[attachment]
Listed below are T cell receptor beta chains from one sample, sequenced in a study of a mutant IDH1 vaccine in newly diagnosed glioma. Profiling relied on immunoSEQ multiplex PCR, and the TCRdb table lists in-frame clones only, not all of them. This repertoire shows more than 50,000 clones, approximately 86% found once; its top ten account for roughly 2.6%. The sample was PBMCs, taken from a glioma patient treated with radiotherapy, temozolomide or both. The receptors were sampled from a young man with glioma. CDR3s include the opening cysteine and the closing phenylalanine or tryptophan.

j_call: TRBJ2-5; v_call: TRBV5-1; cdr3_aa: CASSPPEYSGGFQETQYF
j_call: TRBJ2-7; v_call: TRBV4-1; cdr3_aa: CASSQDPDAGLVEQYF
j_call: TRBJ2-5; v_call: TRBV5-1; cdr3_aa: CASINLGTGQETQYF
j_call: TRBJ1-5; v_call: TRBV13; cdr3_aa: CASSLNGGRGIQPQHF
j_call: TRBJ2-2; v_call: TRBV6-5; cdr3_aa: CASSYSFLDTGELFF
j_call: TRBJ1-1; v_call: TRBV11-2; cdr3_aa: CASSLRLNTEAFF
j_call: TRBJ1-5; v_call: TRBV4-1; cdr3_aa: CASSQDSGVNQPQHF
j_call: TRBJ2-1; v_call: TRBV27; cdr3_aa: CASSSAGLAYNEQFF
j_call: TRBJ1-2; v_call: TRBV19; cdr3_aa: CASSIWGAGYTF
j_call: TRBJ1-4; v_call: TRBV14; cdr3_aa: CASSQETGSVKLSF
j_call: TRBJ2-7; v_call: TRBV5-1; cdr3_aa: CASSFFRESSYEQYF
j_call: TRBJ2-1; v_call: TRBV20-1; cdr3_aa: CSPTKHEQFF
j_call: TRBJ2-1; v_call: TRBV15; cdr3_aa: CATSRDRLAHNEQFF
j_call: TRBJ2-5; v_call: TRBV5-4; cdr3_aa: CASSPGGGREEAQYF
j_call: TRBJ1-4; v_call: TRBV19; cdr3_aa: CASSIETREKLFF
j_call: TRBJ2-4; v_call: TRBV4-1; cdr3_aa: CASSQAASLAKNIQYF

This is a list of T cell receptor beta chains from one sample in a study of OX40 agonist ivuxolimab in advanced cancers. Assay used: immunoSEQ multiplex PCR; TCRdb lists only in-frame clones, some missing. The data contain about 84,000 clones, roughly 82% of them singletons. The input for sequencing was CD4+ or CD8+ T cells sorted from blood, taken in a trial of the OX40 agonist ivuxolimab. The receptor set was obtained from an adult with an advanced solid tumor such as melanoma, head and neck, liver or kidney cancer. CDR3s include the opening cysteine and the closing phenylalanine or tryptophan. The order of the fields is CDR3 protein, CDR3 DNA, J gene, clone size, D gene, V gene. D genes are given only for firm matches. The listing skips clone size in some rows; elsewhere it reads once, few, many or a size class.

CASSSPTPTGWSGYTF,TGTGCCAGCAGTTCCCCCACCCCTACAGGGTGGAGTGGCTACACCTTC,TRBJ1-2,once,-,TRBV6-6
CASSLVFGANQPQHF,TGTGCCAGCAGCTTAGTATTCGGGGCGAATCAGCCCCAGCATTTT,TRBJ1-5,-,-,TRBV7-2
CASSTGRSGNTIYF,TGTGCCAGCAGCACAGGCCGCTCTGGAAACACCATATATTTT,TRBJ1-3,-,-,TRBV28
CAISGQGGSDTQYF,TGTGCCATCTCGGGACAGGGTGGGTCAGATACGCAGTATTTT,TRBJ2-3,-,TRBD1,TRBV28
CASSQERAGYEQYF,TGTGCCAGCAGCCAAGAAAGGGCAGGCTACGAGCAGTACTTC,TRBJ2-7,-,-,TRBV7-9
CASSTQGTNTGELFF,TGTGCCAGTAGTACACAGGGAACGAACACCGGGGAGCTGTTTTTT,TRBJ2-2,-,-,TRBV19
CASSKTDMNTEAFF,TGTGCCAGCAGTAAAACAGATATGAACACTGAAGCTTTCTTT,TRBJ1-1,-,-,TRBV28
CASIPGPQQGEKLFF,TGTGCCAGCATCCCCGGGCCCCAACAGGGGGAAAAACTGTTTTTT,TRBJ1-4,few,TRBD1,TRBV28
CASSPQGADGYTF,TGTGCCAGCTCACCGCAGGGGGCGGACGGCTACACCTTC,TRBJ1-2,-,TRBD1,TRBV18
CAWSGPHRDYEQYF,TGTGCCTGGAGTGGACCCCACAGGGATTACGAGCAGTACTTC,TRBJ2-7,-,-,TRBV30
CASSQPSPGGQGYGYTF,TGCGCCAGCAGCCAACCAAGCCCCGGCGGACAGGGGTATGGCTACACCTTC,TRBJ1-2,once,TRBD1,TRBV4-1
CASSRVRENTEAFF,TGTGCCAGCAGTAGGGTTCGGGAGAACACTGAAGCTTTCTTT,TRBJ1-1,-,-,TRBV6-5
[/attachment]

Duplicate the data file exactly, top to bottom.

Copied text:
Listed below are T cell receptor beta chains from one sample, sequenced in a study of a mutant IDH1 vaccine in newly diagnosed glioma. Profiling relied on immunoSEQ multiplex PCR, and the TCRdb table lists in-frame clones only, not all of them. This repertoire shows more than 50,000 clones, approximately 86% found once; its top ten account for roughly 2.6%. The sample was PBMCs, taken from a glioma patient treated with radiotherapy, temozolomide or both. The receptors were sampled from a young man with glioma. CDR3s include the opening cysteine and the closing phenylalanine or tryptophan.

j_call: TRBJ2-5; v_call: TRBV5-1; cdr3_aa: CASSPPEYSGGFQETQYF
j_call: TRBJ2-7; v_call: TRBV4-1; cdr3_aa: CASSQDPDAGLVEQYF
j_call: TRBJ2-5; v_call: TRBV5-1; cdr3_aa: CASINLGTGQETQYF
j_call: TRBJ1-5; v_call: TRBV13; cdr3_aa: CASSLNGGRGIQPQHF
j_call: TRBJ2-2; v_call: TRBV6-5; cdr3_aa: CASSYSFLDTGELFF
j_call: TRBJ1-1; v_call: TRBV11-2; cdr3_aa: CASSLRLNTEAFF
j_call: TRBJ1-5; v_call: TRBV4-1; cdr3_aa: CASSQDSGVNQPQHF
j_call: TRBJ2-1; v_call: TRBV27; cdr3_aa: CASSSAGLAYNEQFF
j_call: TRBJ1-2; v_call: TRBV19; cdr3_aa: CASSIWGAGYTF
j_call: TRBJ1-4; v_call: TRBV14; cdr3_aa: CASSQETGSVKLSF
j_call: TRBJ2-7; v_call: TRBV5-1; cdr3_aa: CASSFFRESSYEQYF
j_call: TRBJ2-1; v_call: TRBV20-1; cdr3_aa: CSPTKHEQFF
j_call: TRBJ2-1; v_call: TRBV15; cdr3_aa: CATSRDRLAHNEQFF
j_call: TRBJ2-5; v_call: TRBV5-4; cdr3_aa: CASSPGGGREEAQYF
j_call: TRBJ1-4; v_call: TRBV19; cdr3_aa: CASSIETREKLFF
j_call: TRBJ2-4; v_call: TRBV4-1; cdr3_aa: CASSQAASLAKNIQYF

This is a list of T cell receptor beta chains from one sample in a study of OX40 agonist ivuxolimab in advanced cancers. Assay used: immunoSEQ multiplex PCR; TCRdb lists only in-frame clones, some missing. The data contain about 84,000 clones, roughly 82% of them singletons. The input for sequencing was CD4+ or CD8+ T cells sorted from blood, taken in a trial of the OX40 agonist ivuxolimab. The receptor set was obtained from an adult with an advanced solid tumor such as melanoma, head and neck, liver or kidney cancer. CDR3s include the opening cysteine and the closing phenylalanine or tryptophan. The order of the fields is CDR3 protein, CDR3 DNA, J gene, clone size, D gene, V gene. D genes are given only for firm matches. The listing skips clone size in some rows; elsewhere it reads once, few, many or a size class.

CASSSPTPTGWSGYTF,TGTGCCAGCAGTTCCCCCACCCCTACAGGGTGGAGTGGCTACACCTTC,TRBJ1-2,once,-,TRBV6-6
CASSLVFGANQPQHF,TGTGCCAGCAGCTTAGTATTCGGGGCGAATCAGCCCCAGCATTTT,TRBJ1-5,-,-,TRBV7-2
CASSTGRSGNTIYF,TGTGCCAGCAGCACAGGCCGCTCTGGAAACACCATATATTTT,TRBJ1-3,-,-,TRBV28
CAISGQGGSDTQYF,TGTGCCATCTCGGGACAGGGTGGGTCAGATACGCAGTATTTT,TRBJ2-3,-,TRBD1,TRBV28
CASSQERAGYEQYF,TGTGCCAGCAGCCAAGAAAGGGCAGGCTACGAGCAGTACTTC,TRBJ2-7,-,-,TRBV7-9
CASSTQGTNTGELFF,TGTGCCAGTAGTACACAGGGAACGAACACCGGGGAGCTGTTTTTT,TRBJ2-2,-,-,TRBV19
CASSKTDMNTEAFF,TGTGCCAGCAGTAAAACAGATATGAACACTGAAGCTTTCTTT,TRBJ1-1,-,-,TRBV28
CASIPGPQQGEKLFF,TGTGCCAGCATCCCCGGGCCCCAACAGGGGGAAAAACTGTTTTTT,TRBJ1-4,few,TRBD1,TRBV28
CASSPQGADGYTF,TGTGCCAGCTCACCGCAGGGGGCGGACGGCTACACCTTC,TRBJ1-2,-,TRBD1,TRBV18
CAWSGPHRDYEQYF,TGTGCCTGGAGTGGACCCCACAGGGATTACGAGCAGTACTTC,TRBJ2-7,-,-,TRBV30
CASSQPSPGGQGYGYTF,TGCGCCAGCAGCCAACCAAGCCCCGGCGGACAGGGGTATGGCTACACCTTC,TRBJ1-2,once,TRBD1,TRBV4-1
CASSRVRENTEAFF,TGTGCCAGCAGTAGGGTTCGGGAGAACACTGAAGCTTTCTTT,TRBJ1-1,-,-,TRBV6-5